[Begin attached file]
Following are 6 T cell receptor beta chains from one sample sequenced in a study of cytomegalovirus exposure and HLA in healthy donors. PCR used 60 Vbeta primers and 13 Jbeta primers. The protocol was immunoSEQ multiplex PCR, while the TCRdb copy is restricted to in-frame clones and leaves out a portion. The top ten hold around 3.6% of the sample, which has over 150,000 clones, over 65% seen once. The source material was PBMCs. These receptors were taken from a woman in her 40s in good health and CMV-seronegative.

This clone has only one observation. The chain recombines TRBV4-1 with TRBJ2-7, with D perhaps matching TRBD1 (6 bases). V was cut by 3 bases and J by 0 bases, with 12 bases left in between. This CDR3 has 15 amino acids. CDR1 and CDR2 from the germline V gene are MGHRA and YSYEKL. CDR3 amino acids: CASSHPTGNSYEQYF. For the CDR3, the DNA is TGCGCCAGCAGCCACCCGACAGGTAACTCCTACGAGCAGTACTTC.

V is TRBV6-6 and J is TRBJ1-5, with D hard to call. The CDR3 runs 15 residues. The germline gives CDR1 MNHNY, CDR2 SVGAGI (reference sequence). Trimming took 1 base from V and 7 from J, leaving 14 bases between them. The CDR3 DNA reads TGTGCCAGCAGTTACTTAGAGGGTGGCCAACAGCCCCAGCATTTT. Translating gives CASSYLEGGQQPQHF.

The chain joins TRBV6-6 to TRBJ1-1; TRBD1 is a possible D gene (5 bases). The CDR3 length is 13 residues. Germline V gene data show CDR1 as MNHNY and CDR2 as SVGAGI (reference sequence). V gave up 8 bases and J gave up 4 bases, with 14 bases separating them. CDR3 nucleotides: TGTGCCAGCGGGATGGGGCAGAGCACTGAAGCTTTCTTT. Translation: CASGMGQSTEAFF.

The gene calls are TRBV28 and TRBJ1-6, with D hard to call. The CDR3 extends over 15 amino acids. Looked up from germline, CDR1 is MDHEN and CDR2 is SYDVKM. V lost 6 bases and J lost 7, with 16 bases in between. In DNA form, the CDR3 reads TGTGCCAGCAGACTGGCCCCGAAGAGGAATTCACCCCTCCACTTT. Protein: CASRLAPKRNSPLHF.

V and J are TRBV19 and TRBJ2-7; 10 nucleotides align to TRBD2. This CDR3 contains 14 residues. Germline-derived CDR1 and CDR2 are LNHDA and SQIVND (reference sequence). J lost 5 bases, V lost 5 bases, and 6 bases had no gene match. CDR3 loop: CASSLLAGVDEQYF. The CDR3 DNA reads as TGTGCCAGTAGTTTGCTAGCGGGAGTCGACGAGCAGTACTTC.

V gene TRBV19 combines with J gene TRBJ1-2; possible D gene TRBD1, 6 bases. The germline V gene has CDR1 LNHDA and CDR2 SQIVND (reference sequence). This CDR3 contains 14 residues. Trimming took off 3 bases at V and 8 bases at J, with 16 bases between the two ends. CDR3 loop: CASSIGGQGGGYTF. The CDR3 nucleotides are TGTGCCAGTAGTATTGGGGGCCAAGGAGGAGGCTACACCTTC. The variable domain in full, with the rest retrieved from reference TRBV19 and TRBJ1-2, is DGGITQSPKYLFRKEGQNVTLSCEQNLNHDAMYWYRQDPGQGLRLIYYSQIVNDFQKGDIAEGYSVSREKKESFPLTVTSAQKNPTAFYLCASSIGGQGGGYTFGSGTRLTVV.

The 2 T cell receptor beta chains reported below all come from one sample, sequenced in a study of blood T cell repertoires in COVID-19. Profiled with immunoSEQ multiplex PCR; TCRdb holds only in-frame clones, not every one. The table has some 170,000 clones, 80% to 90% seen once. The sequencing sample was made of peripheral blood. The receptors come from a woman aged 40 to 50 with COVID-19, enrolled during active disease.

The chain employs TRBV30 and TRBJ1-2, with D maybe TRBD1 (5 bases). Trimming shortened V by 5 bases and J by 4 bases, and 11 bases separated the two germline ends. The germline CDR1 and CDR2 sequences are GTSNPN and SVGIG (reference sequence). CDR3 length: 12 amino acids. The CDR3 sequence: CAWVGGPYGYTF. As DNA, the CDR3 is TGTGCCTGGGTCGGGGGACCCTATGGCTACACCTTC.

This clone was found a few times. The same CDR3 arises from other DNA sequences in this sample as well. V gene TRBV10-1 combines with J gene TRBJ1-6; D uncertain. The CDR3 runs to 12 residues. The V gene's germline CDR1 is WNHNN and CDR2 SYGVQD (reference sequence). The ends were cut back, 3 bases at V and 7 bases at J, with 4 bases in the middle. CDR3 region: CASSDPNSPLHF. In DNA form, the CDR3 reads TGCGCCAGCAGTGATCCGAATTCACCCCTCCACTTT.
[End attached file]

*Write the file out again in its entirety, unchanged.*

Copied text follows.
Following are 6 T cell receptor beta chains from one sample sequenced in a study of cytomegalovirus exposure and HLA in healthy donors. PCR used 60 Vbeta primers and 13 Jbeta primers. The protocol was immunoSEQ multiplex PCR, while the TCRdb copy is restricted to in-frame clones and leaves out a portion. The top ten hold around 3.6% of the sample, which has over 150,000 clones, over 65% seen once. The source material was PBMCs. These receptors were taken from a woman in her 40s in good health and CMV-seronegative.

This clone has only one observation. The chain recombines TRBV4-1 with TRBJ2-7, with D perhaps matching TRBD1 (6 bases). V was cut by 3 bases and J by 0 bases, with 12 bases left in between. This CDR3 has 15 amino acids. CDR1 and CDR2 from the germline V gene are MGHRA and YSYEKL. CDR3 amino acids: CASSHPTGNSYEQYF. For the CDR3, the DNA is TGCGCCAGCAGCCACCCGACAGGTAACTCCTACGAGCAGTACTTC.

V is TRBV6-6 and J is TRBJ1-5, with D hard to call. The CDR3 runs 15 residues. The germline gives CDR1 MNHNY, CDR2 SVGAGI (reference sequence). Trimming took 1 base from V and 7 from J, leaving 14 bases between them. The CDR3 DNA reads TGTGCCAGCAGTTACTTAGAGGGTGGCCAACAGCCCCAGCATTTT. Translating gives CASSYLEGGQQPQHF.

The chain joins TRBV6-6 to TRBJ1-1; TRBD1 is a possible D gene (5 bases). The CDR3 length is 13 residues. Germline V gene data show CDR1 as MNHNY and CDR2 as SVGAGI (reference sequence). V gave up 8 bases and J gave up 4 bases, with 14 bases separating them. CDR3 nucleotides: TGTGCCAGCGGGATGGGGCAGAGCACTGAAGCTTTCTTT. Translation: CASGMGQSTEAFF.

The gene calls are TRBV28 and TRBJ1-6, with D hard to call. The CDR3 extends over 15 amino acids. Looked up from germline, CDR1 is MDHEN and CDR2 is SYDVKM. V lost 6 bases and J lost 7, with 16 bases in between. In DNA form, the CDR3 reads TGTGCCAGCAGACTGGCCCCGAAGAGGAATTCACCCCTCCACTTT. Protein: CASRLAPKRNSPLHF.

V and J are TRBV19 and TRBJ2-7; 10 nucleotides align to TRBD2. This CDR3 contains 14 residues. Germline-derived CDR1 and CDR2 are LNHDA and SQIVND (reference sequence). J lost 5 bases, V lost 5 bases, and 6 bases had no gene match. CDR3 loop: CASSLLAGVDEQYF. The CDR3 DNA reads as TGTGCCAGTAGTTTGCTAGCGGGAGTCGACGAGCAGTACTTC.

V gene TRBV19 combines with J gene TRBJ1-2; possible D gene TRBD1, 6 bases. The germline V gene has CDR1 LNHDA and CDR2 SQIVND (reference sequence). This CDR3 contains 14 residues. Trimming took off 3 bases at V and 8 bases at J, with 16 bases between the two ends. CDR3 loop: CASSIGGQGGGYTF. The CDR3 nucleotides are TGTGCCAGTAGTATTGGGGGCCAAGGAGGAGGCTACACCTTC. The variable domain in full, with the rest retrieved from reference TRBV19 and TRBJ1-2, is DGGITQSPKYLFRKEGQNVTLSCEQNLNHDAMYWYRQDPGQGLRLIYYSQIVNDFQKGDIAEGYSVSREKKESFPLTVTSAQKNPTAFYLCASSIGGQGGGYTFGSGTRLTVV.

The 2 T cell receptor beta chains reported below all come from one sample, sequenced in a study of blood T cell repertoires in COVID-19. Profiled with immunoSEQ multiplex PCR; TCRdb holds only in-frame clones, not every one. The table has some 170,000 clones, 80% to 90% seen once. The sequencing sample was made of peripheral blood. The receptors come from a woman aged 40 to 50 with COVID-19, enrolled during active disease.

The chain employs TRBV30 and TRBJ1-2, with D maybe TRBD1 (5 bases). Trimming shortened V by 5 bases and J by 4 bases, and 11 bases separated the two germline ends. The germline CDR1 and CDR2 sequences are GTSNPN and SVGIG (reference sequence). CDR3 length: 12 amino acids. The CDR3 sequence: CAWVGGPYGYTF. As DNA, the CDR3 is TGTGCCTGGGTCGGGGGACCCTATGGCTACACCTTC.

This clone was found a few times. The same CDR3 arises from other DNA sequences in this sample as well. V gene TRBV10-1 combines with J gene TRBJ1-6; D uncertain. The CDR3 runs to 12 residues. The V gene's germline CDR1 is WNHNN and CDR2 SYGVQD (reference sequence). The ends were cut back, 3 bases at V and 7 bases at J, with 4 bases in the middle. CDR3 region: CASSDPNSPLHF. In DNA form, the CDR3 reads TGCGCCAGCAGTGATCCGAATTCACCCCTCCACTTT.